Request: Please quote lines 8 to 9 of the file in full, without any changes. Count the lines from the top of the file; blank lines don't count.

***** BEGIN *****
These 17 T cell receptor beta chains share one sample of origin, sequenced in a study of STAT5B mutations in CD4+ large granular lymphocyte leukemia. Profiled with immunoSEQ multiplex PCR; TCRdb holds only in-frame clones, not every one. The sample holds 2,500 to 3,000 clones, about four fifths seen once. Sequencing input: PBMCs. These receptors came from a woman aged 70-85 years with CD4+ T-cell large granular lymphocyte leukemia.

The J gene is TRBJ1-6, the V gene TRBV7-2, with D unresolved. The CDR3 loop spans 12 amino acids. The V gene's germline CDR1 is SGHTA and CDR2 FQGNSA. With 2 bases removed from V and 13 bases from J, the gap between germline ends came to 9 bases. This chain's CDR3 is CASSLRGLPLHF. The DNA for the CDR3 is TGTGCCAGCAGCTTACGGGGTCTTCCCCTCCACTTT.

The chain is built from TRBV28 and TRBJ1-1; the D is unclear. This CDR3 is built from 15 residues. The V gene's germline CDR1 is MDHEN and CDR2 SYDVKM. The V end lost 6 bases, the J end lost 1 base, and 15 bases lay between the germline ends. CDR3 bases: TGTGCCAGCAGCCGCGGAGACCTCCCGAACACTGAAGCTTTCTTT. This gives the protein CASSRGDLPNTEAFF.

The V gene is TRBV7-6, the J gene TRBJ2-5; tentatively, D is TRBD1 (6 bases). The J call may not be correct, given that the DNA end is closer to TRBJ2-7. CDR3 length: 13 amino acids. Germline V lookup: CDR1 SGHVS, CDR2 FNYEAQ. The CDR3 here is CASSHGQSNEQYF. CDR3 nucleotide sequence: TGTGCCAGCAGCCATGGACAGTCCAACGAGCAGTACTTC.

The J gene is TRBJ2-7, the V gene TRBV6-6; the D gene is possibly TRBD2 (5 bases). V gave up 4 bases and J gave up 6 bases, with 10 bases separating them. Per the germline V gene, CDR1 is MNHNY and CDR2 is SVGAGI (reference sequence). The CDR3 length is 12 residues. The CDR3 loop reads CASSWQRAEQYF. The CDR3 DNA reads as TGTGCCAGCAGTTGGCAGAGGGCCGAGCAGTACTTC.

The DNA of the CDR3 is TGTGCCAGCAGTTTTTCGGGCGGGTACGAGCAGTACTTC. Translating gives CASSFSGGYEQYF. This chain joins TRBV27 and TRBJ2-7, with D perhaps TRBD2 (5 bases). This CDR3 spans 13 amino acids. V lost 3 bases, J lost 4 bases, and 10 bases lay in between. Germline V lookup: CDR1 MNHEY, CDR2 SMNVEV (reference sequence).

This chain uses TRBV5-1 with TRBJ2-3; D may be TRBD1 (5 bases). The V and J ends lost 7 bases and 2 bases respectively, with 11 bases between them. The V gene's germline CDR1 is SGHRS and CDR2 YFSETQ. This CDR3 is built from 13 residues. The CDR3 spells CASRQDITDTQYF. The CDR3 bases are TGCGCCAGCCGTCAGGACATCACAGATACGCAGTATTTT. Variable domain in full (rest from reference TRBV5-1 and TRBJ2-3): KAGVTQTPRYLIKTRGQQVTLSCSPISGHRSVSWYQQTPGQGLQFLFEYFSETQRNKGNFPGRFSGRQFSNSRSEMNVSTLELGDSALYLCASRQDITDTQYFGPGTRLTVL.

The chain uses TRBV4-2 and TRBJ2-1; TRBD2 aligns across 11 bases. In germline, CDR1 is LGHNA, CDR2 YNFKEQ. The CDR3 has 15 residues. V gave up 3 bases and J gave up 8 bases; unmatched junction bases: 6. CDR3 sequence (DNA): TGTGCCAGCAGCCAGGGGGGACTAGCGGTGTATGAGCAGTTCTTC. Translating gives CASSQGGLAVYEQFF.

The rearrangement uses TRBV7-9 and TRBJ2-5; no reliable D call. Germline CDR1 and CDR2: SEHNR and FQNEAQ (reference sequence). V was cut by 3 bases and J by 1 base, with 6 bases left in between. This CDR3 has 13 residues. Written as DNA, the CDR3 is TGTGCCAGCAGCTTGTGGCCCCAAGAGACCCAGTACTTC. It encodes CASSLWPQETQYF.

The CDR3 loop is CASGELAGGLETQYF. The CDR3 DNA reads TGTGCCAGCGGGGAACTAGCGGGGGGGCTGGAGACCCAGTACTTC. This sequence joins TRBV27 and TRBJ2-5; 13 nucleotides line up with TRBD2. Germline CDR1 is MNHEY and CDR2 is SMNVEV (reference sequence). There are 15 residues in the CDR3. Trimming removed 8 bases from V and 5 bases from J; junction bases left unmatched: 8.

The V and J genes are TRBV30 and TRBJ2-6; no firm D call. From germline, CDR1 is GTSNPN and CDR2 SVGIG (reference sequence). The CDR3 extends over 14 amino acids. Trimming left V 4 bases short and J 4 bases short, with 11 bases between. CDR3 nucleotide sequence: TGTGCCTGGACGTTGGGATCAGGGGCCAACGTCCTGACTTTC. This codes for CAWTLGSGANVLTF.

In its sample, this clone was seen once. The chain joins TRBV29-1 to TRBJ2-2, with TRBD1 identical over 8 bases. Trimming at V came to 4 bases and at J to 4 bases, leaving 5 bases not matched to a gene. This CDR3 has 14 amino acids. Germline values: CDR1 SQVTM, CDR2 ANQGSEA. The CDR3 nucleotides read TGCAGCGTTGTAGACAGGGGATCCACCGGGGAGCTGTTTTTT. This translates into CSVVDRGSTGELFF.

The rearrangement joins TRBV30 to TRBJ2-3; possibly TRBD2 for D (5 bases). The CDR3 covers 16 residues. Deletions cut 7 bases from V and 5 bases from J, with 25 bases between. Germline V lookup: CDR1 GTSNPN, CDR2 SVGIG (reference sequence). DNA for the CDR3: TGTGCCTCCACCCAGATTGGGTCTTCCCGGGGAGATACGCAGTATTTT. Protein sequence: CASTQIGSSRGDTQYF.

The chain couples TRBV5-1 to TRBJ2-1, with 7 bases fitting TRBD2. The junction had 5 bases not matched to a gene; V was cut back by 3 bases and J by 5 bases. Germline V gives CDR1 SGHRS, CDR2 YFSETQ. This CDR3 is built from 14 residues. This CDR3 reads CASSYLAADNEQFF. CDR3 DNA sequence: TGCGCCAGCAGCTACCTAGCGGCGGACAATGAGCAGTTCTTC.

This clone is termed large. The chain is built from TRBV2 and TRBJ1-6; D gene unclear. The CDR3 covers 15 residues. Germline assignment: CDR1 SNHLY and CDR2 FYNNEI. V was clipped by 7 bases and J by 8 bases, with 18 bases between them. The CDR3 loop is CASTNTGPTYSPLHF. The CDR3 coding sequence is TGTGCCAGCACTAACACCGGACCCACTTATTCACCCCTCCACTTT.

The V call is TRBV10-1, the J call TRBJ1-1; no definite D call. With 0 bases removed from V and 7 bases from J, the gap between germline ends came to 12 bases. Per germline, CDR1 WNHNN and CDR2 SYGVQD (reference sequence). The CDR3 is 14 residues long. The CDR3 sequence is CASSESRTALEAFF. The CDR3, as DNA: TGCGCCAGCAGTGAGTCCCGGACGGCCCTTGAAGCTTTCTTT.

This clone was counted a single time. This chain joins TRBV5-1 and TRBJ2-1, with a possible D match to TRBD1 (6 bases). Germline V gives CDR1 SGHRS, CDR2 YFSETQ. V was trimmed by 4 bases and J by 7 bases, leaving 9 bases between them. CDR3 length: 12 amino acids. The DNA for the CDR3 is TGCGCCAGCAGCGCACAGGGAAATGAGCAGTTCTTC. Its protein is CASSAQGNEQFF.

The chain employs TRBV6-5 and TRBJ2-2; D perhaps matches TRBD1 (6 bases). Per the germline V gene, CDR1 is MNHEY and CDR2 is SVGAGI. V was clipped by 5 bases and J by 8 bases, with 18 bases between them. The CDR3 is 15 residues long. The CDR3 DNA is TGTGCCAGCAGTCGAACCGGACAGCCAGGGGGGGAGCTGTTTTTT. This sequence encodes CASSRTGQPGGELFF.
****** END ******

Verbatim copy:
The chain uses TRBV4-2 and TRBJ2-1; TRBD2 aligns across 11 bases. In germline, CDR1 is LGHNA, CDR2 YNFKEQ. The CDR3 has 15 residues. V gave up 3 bases and J gave up 8 bases; unmatched junction bases: 6. CDR3 sequence (DNA): TGTGCCAGCAGCCAGGGGGGACTAGCGGTGTATGAGCAGTTCTTC. Translating gives CASSQGGLAVYEQFF.

The rearrangement uses TRBV7-9 and TRBJ2-5; no reliable D call. Germline CDR1 and CDR2: SEHNR and FQNEAQ (reference sequence). V was cut by 3 bases and J by 1 base, with 6 bases left in between. This CDR3 has 13 residues. Written as DNA, the CDR3 is TGTGCCAGCAGCTTGTGGCCCCAAGAGACCCAGTACTTC. It encodes CASSLWPQETQYF.